Grown-ass Women Play Middle Schoolers in the Year 2000 with Surprising Emotional Realism
I have to imagine there’s a degree of universality to Hulu’s Pen15 and its viscerally awkward comedy of pre-teen errors. I can only imagine this, because as a contemporary of the show’s creators, the specificity of a middle school setting in the year 2000 gave me the eerie sense of watching scenes from my own life unfold on screen.
Perhaps the show’s title itself acts as a bellwether for its margin of appreciation; either you get what it means to be in the Pen15 Club, or you don’t. And if you fall into the latter camp, might I suggest that you write it upon your hand as an initiation rite, as we did so many moons ago, and wait for passersby to gleefully bestow its meaning upon you (hint: PENIS PENIS PENIS, heehee heehee hee).
Ride-or-die Besties in 7th Grade
The show centers on the coming-of-age foibles of Maya and Anna, a pair of ride-or-die besties doing their best to navigate the horrors of the 7th grade together. Maya Erskine and Anna Konkle (who created the show along with Sam Zvibleman) give life to these 13-year-old versions of themselves, while the rest of the cast is age-appropriate.
Their performances, to which you acclimate quickly, bring to mind some of Chris Lilley’s better roles, where you genuinely forget that you’re watching a man in a wig and schoolgirl uniform, and not a bona fide teenager. This stylistic conceit feels appropriate for a show geared to an adult audience reflecting on its youth. It allows the actors, with their fully-formed emotional tool sets, to amplify the absurdly apocalyptic histrionics of this age to both humorous and gut-wrenching effect.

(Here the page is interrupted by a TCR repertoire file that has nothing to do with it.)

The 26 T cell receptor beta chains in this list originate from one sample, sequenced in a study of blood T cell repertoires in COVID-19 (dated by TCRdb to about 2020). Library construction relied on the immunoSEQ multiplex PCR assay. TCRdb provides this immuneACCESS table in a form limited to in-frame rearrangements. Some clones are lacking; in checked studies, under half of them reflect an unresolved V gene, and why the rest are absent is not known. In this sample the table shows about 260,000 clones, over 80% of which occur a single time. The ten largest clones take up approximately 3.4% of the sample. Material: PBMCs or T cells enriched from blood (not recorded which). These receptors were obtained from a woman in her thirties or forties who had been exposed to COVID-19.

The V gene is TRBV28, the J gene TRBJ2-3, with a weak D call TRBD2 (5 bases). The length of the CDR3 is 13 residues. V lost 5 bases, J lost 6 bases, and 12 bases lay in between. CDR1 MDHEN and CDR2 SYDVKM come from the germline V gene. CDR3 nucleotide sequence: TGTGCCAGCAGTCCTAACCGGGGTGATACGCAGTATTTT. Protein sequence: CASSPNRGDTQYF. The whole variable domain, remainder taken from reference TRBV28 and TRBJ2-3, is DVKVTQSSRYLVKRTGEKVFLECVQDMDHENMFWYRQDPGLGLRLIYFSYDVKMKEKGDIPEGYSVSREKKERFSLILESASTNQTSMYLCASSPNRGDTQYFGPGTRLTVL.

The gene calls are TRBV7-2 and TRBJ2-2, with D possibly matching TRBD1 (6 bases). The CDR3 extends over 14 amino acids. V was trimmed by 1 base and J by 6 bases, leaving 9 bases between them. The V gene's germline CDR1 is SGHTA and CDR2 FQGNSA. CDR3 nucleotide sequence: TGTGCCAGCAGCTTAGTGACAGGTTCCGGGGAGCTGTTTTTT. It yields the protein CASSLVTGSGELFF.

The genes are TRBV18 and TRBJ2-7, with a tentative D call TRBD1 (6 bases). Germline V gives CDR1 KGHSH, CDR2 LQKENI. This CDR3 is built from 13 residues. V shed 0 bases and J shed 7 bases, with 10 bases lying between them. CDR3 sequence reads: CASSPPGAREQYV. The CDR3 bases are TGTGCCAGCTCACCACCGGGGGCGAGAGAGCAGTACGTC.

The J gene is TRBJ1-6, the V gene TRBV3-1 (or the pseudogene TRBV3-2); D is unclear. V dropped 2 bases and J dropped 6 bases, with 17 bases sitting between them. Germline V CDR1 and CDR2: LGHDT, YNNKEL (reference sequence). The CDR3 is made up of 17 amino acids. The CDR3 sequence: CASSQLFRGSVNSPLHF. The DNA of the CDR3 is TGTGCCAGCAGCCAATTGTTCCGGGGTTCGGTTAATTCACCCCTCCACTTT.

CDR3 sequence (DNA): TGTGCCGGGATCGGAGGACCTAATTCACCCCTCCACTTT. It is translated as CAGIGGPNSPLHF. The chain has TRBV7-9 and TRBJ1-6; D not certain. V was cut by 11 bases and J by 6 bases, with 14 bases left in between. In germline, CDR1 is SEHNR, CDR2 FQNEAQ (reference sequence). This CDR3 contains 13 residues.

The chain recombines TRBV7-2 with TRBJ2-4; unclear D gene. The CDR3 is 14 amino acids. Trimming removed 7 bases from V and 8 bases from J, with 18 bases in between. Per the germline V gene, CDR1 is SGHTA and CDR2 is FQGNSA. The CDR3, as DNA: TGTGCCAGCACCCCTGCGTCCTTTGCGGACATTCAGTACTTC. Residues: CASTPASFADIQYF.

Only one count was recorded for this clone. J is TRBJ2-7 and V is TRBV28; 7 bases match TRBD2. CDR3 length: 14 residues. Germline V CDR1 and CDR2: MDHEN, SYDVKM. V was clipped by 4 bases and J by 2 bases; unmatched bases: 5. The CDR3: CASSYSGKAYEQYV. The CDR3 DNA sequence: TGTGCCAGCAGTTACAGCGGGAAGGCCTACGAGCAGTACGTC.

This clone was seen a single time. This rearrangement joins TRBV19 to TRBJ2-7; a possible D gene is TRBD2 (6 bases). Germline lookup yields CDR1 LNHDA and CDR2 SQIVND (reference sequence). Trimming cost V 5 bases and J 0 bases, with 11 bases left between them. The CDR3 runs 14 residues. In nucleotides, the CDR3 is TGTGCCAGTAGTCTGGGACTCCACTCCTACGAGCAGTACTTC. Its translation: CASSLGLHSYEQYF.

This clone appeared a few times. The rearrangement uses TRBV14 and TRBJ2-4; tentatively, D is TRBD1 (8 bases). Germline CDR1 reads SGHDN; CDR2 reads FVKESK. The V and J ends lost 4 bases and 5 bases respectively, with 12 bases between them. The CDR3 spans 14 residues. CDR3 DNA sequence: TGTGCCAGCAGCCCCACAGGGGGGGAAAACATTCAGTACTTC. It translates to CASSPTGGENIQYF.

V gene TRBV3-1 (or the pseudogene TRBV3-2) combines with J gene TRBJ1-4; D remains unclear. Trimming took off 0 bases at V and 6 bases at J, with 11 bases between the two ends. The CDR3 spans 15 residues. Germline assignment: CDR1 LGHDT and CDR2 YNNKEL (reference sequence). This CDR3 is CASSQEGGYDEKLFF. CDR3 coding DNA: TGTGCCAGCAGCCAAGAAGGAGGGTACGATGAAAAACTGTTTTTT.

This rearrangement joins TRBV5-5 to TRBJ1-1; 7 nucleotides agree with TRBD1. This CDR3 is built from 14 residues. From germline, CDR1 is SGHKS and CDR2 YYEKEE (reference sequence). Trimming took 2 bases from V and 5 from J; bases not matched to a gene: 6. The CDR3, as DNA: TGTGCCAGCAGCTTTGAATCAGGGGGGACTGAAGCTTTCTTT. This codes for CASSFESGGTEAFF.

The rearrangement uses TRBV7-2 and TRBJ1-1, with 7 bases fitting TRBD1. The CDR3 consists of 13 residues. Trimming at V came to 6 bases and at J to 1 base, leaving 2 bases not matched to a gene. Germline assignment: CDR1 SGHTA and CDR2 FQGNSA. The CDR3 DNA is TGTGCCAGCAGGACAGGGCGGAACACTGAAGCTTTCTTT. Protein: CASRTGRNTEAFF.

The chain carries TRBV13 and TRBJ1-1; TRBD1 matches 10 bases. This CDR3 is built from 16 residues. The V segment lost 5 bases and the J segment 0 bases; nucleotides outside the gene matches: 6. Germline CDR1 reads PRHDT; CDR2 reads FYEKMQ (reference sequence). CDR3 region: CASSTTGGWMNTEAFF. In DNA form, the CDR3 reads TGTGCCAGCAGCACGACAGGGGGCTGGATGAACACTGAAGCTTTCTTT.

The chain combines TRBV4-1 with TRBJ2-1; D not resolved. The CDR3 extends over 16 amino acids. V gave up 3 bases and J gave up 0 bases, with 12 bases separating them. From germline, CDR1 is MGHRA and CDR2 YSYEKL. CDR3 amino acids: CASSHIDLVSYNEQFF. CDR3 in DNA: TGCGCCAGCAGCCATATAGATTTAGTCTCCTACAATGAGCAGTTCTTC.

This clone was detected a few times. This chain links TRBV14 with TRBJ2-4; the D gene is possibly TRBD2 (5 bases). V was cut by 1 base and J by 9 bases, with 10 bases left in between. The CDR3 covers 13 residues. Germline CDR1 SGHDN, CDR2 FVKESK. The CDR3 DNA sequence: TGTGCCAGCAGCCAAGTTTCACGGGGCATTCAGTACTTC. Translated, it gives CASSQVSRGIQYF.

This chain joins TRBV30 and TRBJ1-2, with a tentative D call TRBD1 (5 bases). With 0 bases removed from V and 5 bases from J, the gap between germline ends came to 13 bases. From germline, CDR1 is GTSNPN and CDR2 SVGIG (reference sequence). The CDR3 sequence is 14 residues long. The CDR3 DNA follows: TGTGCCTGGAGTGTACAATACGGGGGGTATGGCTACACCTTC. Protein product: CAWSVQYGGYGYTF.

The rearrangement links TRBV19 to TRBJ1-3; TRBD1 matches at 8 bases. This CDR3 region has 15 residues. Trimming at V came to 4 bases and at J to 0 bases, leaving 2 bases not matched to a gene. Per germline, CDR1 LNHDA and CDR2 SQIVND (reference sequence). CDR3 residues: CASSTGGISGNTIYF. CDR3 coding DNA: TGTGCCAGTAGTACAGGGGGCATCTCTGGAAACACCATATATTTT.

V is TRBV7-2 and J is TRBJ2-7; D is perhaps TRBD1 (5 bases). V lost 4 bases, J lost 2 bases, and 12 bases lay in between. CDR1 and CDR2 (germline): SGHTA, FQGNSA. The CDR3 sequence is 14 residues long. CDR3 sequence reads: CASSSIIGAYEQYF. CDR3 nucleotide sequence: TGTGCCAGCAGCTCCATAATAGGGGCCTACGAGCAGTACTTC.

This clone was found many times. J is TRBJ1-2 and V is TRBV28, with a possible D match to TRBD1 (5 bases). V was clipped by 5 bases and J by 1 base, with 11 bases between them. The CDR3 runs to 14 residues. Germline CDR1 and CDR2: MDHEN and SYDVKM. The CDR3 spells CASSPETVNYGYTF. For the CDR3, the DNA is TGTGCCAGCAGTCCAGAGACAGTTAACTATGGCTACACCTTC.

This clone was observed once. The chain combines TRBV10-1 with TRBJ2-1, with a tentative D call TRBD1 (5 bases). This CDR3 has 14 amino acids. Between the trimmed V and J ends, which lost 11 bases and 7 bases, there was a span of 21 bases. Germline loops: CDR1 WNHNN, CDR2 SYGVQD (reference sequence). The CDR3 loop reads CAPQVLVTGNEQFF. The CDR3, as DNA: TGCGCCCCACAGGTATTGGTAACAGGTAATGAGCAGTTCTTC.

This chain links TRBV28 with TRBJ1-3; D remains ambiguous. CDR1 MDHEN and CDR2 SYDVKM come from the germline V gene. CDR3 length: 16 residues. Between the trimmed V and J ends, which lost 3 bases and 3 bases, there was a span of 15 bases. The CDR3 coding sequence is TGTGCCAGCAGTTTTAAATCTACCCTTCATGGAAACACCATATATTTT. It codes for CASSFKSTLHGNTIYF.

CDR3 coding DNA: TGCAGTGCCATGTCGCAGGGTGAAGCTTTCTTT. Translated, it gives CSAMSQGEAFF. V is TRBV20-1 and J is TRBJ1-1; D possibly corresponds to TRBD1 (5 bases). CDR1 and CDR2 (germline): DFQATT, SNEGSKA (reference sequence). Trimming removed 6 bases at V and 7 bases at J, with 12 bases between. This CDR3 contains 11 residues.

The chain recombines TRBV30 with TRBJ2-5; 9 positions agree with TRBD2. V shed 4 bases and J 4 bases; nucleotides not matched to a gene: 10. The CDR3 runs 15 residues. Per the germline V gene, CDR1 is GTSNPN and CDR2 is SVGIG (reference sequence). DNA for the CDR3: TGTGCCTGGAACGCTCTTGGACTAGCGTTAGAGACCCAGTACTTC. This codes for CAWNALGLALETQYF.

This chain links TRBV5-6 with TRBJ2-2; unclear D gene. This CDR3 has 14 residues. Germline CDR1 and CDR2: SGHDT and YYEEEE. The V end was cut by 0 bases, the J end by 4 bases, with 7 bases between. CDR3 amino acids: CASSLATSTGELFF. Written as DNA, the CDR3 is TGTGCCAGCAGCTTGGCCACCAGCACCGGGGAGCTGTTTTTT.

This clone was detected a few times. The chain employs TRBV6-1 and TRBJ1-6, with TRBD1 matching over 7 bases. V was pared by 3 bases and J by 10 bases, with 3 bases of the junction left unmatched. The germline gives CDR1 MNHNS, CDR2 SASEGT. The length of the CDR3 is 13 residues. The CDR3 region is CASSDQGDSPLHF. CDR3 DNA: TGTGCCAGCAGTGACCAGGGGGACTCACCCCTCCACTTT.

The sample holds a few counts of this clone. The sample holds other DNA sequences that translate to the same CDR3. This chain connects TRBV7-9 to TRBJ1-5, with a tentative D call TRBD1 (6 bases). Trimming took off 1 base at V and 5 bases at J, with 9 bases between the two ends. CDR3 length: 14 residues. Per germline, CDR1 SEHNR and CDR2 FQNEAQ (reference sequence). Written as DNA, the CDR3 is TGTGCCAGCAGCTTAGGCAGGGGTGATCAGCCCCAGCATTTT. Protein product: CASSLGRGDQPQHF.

Watching a grown-ass woman mimic the yearnings of an adolescent in the face of an actual 13-year-old co-star never gets old (have no fear, they used body doubles for anything too intimate). It reminds us that no matter their cute haircuts or cool posturings, middle school boys are babies. It’s supremely silly that we, at one time, pined for them.
As Maya and Anna tie up their landline in the opening scene (getting interrupted, of course, by Maya’s brother Shuji logging on to AOL), we learn the social pecking order at their school. They make a pact to do all of their firsts together, even their first kiss. This provides a means to track their inconsistent rates of personal growth and foreshadows tension that may arise in their seemingly ironclad friendship.
Maya’s anxiety over her lack of maturation causes her to attempt, and botch, a chunky haircut, which her mom “fixes” into a cringe-inducing bowl cut. The other kids label her UGIS (Ugliest Girl in School), and she must learn the ways of shit-talking from her brother in order to defend her honor. Anna sticks with her throughout the mortifying ordeal.
American Kids, Online and Offline
In a satisfying season, a few of the episodes stand out as true gems. “AIM” takes place largely in that virtual landscape where we idled so many of our days. The show nails the social peccadilloes of the early internet as Maya and Anna dither over choosing a screenname or interpreting their crush’s away message. Maya’s obsessive and wildly untruthful IM “relationship” with a stranger she met in a chatroom could serve as a time capsule for future anthropologists looking to understand the formative mating rituals of pre-teenage millennials.